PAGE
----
Proudmoore (LGBTQ) Pride Event this Saturday!

Virtual World News: This Saturday one of the biggest and most well known in-game World of Warcraft events is taking place. It’s been running for 8 years in a row and celebrates LGBTQ pride – Everyone’s invited!

Author: Ironyca Lee
I am a WoW blogger and game analysis student.

3 thoughts on “Proudmoore (LGBTQ) Pride Event this Saturday!

  1. Awesome Ironyca! You’re twisting my arm to get a WoW subscription! πŸ˜›

    It’s funny the diversity assumptions I make. I just wrote a piece for Avital Norman Nathman’s cool blog series “This is what a feminist looks like,” where I mentioned this Gay White Supremacist I once worked with who hated me for being Jewish. IDK why, but I guess I presumed that if you were the subject of oppression yourself, that you’d be naturally more tolerant / inclusive, but it doesn’t work that way.
    (watch the Charlie Gage film clip I included on this)

    And I guess I did the same thing with WoW / Gaming… I sort of thought, well, if you’re online, using new media, hanging out in MMO’s then you’re past all that baggage of historical chauvinism. Hahaha, obviously I don’t hang out on 4chan a lot! πŸ˜›

    Even in Second Life where there might be better diversity on Ethnicity / Gender / Orientation, there’s (to some degree) chauvinism toward furrys.

    Anyway, before I go too far down Vaneeesa’s theory of culture or whatever this is turning into…

    That’s so cool that your WoW Factor Transmogrification Event will also be a part of it. Will it be live streamed again? The one I “watched”… I almost typed “attended”… but I wasn’t actually in-world… but DAMN the stream on that was FANTASTIC, like, great frame rate AND great video streaming… watching that with your team’s voice commentary (and bothering you with occasional tweets) I really did feel like I was there.

    (maybe, in your spare time, hahaha) you can do a little WoW Factor post for us sometime – just a little basic info and some links to all the great content you’ve already posted)

    1. One of my fears about the event looks to be proven, I knew an event like this would trigger something of the negative sort, just not how much. But yeah, my remark about WoW having its issues, the event got coverage at one of the biggest WoW news sites β€œWoW Insider” –

      Comments are turning into a mess, some have already been deleted.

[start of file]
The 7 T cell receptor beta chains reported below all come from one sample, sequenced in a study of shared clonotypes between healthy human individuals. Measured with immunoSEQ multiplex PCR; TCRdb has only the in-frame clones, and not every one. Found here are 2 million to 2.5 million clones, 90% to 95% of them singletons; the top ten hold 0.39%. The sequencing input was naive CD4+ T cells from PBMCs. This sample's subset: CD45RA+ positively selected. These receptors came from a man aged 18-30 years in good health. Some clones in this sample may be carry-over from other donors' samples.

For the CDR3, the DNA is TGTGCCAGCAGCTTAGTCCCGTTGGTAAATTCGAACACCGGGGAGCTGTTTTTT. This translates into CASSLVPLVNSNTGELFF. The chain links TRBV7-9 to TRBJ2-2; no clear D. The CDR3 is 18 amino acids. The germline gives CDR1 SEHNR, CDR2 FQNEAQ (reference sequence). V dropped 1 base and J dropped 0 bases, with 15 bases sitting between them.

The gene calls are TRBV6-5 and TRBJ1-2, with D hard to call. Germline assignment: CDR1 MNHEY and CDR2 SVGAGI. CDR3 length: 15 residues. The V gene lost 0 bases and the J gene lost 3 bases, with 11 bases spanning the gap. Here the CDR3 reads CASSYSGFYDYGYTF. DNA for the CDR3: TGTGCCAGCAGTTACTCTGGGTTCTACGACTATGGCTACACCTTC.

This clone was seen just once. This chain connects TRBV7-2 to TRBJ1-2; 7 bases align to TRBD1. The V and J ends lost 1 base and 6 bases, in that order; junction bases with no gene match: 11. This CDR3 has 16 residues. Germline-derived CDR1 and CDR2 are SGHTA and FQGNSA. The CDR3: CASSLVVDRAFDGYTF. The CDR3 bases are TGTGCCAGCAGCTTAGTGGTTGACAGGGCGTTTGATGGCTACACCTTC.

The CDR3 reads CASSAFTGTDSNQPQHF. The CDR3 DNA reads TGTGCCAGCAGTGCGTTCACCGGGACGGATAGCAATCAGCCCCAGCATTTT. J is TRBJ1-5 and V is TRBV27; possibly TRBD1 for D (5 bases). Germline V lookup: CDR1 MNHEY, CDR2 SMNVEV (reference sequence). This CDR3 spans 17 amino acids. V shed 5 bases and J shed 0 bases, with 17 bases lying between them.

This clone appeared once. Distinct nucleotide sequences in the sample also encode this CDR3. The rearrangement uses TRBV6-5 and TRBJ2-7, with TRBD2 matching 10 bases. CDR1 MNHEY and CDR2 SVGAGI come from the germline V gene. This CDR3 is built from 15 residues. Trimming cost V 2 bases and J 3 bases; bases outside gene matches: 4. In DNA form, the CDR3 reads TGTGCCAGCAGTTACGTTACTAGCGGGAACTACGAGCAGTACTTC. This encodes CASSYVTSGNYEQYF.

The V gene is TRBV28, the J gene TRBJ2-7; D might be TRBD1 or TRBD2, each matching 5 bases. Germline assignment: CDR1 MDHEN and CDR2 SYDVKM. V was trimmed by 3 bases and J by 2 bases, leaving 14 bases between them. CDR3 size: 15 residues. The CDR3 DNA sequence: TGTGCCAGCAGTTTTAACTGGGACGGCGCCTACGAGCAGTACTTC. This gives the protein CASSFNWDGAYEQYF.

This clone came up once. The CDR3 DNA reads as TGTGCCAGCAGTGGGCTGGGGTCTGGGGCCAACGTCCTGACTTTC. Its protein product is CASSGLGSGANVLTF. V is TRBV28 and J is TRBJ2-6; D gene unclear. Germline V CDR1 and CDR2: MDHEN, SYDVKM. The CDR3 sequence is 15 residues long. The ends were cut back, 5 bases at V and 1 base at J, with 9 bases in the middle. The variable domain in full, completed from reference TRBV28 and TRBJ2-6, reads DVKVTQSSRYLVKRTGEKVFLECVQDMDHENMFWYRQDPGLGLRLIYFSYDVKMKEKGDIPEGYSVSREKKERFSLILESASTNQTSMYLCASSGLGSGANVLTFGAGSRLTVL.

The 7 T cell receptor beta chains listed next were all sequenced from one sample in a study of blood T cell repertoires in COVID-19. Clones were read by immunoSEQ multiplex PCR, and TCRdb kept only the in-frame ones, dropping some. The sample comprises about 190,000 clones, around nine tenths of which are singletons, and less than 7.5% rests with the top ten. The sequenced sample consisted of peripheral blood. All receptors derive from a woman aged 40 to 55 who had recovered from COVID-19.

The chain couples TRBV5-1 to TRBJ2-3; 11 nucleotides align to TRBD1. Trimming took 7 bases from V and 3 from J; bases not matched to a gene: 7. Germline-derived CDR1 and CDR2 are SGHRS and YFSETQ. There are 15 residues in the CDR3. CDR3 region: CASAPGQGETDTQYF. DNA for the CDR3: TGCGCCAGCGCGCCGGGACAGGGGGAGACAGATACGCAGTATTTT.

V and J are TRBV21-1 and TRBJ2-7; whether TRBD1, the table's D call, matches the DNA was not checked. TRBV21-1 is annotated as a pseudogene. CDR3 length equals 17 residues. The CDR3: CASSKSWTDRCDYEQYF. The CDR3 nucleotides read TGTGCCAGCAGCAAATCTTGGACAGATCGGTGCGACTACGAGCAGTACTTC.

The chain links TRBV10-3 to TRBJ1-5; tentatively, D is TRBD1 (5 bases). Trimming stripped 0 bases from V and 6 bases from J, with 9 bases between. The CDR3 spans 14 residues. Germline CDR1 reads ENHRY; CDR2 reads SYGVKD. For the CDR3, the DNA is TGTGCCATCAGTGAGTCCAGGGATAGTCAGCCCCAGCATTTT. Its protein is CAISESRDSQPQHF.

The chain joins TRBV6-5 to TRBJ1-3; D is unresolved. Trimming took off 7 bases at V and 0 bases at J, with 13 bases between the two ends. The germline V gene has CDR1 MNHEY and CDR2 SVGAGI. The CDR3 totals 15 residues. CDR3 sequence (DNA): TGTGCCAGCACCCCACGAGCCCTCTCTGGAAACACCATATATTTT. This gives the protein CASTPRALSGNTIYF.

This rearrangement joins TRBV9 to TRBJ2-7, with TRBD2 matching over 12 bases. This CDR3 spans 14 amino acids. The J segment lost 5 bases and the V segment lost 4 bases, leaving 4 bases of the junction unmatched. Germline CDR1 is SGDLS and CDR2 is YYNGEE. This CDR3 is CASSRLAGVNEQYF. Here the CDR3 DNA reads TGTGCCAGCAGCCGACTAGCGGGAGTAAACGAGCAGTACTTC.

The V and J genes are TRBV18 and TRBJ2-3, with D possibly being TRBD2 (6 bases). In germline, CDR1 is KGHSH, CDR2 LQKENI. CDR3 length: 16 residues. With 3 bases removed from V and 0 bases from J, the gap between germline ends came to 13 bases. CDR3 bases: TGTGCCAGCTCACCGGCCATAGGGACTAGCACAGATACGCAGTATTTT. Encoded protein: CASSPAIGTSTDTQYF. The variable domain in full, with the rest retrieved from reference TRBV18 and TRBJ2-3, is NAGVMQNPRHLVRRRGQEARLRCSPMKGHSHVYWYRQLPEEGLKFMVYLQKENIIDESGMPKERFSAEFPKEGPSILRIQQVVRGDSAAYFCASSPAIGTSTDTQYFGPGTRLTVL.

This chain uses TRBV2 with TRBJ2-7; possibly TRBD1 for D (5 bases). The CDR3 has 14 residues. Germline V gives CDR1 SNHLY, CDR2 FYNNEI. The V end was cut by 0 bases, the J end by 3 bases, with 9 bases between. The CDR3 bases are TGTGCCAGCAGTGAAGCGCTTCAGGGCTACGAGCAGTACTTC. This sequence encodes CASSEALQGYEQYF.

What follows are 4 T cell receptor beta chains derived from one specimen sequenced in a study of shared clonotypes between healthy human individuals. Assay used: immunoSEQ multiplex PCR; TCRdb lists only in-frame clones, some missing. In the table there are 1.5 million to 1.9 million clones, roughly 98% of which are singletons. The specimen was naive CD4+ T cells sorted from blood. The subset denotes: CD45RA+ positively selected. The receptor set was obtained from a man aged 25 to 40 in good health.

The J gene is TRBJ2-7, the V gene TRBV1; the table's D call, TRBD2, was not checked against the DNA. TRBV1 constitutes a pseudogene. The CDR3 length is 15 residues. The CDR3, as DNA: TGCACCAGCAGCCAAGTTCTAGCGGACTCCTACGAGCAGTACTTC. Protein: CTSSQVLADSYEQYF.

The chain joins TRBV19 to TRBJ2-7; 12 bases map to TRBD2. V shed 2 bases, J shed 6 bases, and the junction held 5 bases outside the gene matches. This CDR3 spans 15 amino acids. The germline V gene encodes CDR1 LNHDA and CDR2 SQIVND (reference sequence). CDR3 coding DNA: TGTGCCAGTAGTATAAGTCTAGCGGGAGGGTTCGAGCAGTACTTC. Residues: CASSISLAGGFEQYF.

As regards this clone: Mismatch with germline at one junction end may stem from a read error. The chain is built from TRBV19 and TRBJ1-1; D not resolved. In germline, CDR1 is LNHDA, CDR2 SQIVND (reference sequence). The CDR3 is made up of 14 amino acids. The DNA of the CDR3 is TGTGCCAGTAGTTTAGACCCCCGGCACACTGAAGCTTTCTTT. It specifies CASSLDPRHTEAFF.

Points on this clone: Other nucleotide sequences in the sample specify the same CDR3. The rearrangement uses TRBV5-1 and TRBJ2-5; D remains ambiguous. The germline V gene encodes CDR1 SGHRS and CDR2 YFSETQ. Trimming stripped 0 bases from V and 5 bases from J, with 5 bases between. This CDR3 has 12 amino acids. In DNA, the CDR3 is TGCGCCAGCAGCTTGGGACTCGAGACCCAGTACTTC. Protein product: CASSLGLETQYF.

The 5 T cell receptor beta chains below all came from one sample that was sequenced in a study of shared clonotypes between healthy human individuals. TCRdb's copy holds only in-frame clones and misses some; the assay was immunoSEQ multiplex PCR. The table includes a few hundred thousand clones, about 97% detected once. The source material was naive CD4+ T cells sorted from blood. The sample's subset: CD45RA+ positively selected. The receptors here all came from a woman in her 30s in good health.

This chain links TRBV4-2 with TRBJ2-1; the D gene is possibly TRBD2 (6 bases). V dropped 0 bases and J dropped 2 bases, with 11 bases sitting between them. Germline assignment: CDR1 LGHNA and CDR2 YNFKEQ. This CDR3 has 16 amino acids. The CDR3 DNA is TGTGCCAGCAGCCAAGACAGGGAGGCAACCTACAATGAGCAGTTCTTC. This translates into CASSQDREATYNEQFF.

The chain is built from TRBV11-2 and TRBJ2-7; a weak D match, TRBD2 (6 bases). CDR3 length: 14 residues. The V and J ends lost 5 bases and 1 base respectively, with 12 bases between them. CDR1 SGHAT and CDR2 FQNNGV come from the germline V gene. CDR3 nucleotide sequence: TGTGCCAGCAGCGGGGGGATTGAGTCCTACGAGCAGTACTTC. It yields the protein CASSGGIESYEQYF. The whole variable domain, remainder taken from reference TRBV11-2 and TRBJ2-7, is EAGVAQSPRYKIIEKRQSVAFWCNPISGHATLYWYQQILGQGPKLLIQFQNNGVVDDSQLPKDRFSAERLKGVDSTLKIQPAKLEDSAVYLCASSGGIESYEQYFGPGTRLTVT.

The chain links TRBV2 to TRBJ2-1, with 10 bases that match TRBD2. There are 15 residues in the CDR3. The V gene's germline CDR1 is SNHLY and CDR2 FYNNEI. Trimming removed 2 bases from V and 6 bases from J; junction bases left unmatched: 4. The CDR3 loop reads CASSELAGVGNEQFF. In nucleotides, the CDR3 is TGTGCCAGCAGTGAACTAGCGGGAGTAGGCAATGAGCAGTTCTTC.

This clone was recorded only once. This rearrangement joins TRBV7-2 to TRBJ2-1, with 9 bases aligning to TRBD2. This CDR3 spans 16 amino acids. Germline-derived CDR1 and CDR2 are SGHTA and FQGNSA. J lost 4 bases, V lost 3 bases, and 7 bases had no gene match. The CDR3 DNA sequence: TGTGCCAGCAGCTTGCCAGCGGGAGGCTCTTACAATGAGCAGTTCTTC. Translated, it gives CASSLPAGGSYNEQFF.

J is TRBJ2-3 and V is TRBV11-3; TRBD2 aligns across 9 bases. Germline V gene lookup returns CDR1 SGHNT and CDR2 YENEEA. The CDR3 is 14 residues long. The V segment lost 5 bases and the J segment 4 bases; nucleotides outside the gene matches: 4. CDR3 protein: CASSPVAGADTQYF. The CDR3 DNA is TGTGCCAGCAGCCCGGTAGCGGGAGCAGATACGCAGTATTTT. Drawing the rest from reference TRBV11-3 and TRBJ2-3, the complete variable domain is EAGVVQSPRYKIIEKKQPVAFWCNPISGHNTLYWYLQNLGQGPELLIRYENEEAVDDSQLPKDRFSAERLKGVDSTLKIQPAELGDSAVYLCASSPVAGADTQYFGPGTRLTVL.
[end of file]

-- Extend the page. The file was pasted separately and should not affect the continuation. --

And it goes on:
The whole oppression thing is weird, sadly it doesn’t turn many into more enlightened people, we still have our pecking orders, we’re still hugely influenced by the current discourse, even though we may not be benefiting from half of it, we buy into the other half anyways.

      I’m glad you say the quality is good on the livestream, not everyone attends the events in person, so it’s good to be able to offer those people something too.
      We have had our issues with whether the livestream on the other hand and whether it encourages people to just watch it there, instead of logging in and “being there” in person/avatar. What do we ideally want? And does it matter? I think it’s interesting in terms of audiences – half are only the audience through the stream, who’s performing – are we performing? hopefully the real artists there are the people who are competing. Livestreaming is a strange thing, it’s like double-mediated. Anyways, /rant off.

      Ps: You can play WoW for free via a trial account, like you did when you went on a tour there. Of course, the size of the install might be too much if you’re only visiting πŸ™‚

      1. OMG, don’t make us wait any longer — HOW DID IT GO???

        Spectacular Success? πŸ™‚

        Trashed by Trolls? πŸ™

        All’a Above? :/

        That’s too bad about the comment mess. As you probably know, I wrote a late Newbie Blogger Initiative post on Comment Moderation and I think I’ve simpled it up even more since then:

        Comment moderation should build community

        Meaning, for me at least, that mildly annoying comments should still be let to fly, because I don’t want it to be “Comments Vaneeesa likes,” and even a negative not-so-constructive comment still serves the purpose of making clear to your audience that it really is an open and free community. So taking a little comment heat does, I think build community.

        On the other hand, large-scale or hateful trolling hurts your community, so it should be just as clear that those should be taken down.

        It’s a shame that we have hate speech at the late date of 2012, then again, perhaps not that much has changed in the 175 years since Andrew Jackson famously said, “Eternal vigilance by the people is the price of liberty”

        I’m sure you’ve heard all those speculations, “how long would the Internet stay up if people stopped feeding (maintaining) it?” “How long would Wikipedia stay up if admins & users stopped patrolling & correcting it?” etc etc… of course nobody really knows, but lots of peeps think the answers to many of those questions is Under a week… or even Under 24 hours… so… Vigilance… for what’s important…

        Your little meditation on “does it matter” if someone is there “live” or not physically virtually there, but watching the web stream… is a really powerful idea… it really embraces so much about Performance vs Participation, Virtual vs Physical, Engagement vs Interaction, Experience vs Entertainment… Actually it kind of ties in a bit with Botgirl’s new post:

        It’d be really great if you had a few minutes some day to put together a little post on all that… it’s powerful stuff! πŸ™‚

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